Alison L. LaCroix on Historical Semantics and the Meaning of the Second Amendment

Historical Semantics and the Meaning of the Second Amendment

The task of understanding the meaning of the words and phrases that constitute legal texts has always been an important one, but the urgency is even greater today. The Constitution includes the following phrases, all controversial but none self-evident: “keep and bear arms”; “the recess”; “cruel and unusual punishment”; and “gifts, emoluments, offices or titles.” The leading modes of constitutional interpretation — originalism, textualism, and common-law constitutionalism — rely on distinct theories of meaning, but they do not agree on which meanings are relevant or even on what “meaning” means.

With my colleague Jason Merchant of the University of Chicago’s linguistics department, I have been working for the past three years on a project that brings together the fields of law and linguistics, as well as my other field, intellectual history.Our project, titled “Historical Semantics and Legal Interpretation,” brings together research in historical jurisprudence and in theoretical and computational linguistics in order to understand the meanings of words and phrases in context. Recent advances in theoretical and computational linguistics, as well as vast new corpora of American and English usage, make possible the precise identification of the lexical shifts that have occurred over the past two centuries.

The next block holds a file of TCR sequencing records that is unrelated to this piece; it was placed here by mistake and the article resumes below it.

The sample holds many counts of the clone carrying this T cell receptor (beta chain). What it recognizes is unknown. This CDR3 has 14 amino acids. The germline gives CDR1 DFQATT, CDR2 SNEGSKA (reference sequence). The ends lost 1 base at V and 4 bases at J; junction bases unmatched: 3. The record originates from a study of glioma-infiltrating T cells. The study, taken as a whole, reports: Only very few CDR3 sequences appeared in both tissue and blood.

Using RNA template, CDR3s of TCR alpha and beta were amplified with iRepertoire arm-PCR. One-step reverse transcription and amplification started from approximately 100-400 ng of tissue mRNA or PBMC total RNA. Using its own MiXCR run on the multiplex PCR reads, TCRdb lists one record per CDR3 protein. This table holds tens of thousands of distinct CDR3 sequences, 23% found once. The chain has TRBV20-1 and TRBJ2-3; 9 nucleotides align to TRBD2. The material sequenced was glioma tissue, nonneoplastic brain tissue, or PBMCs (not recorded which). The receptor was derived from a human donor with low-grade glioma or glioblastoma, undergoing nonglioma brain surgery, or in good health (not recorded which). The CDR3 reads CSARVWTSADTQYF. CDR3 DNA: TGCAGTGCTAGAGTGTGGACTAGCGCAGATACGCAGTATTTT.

This perennial question of what words and phrases mean is particularly important in the arena of constitutional interpretation. Which written sources, and which words, count for purposes of determining constitutional meaning? This question is being asked across the spectrum of constitutional interpretation, in theories ranging from originalism to common-law or “living” constitutionalism. Originalism is associated with the late justice Antonin Scalia, as well as several current members of the Court, including Chief Justice John Roberts and Associate Justice Neil Gorsuch, and a number of prominent legal scholars. More adaptive views have been embraced by Associate Justices Ruth Bader Ginsburg and Stephen Breyer, as well as constitutional law scholars including my colleague David Strauss. Each of these approaches requires the interpreter to articulate which sources and which words count.

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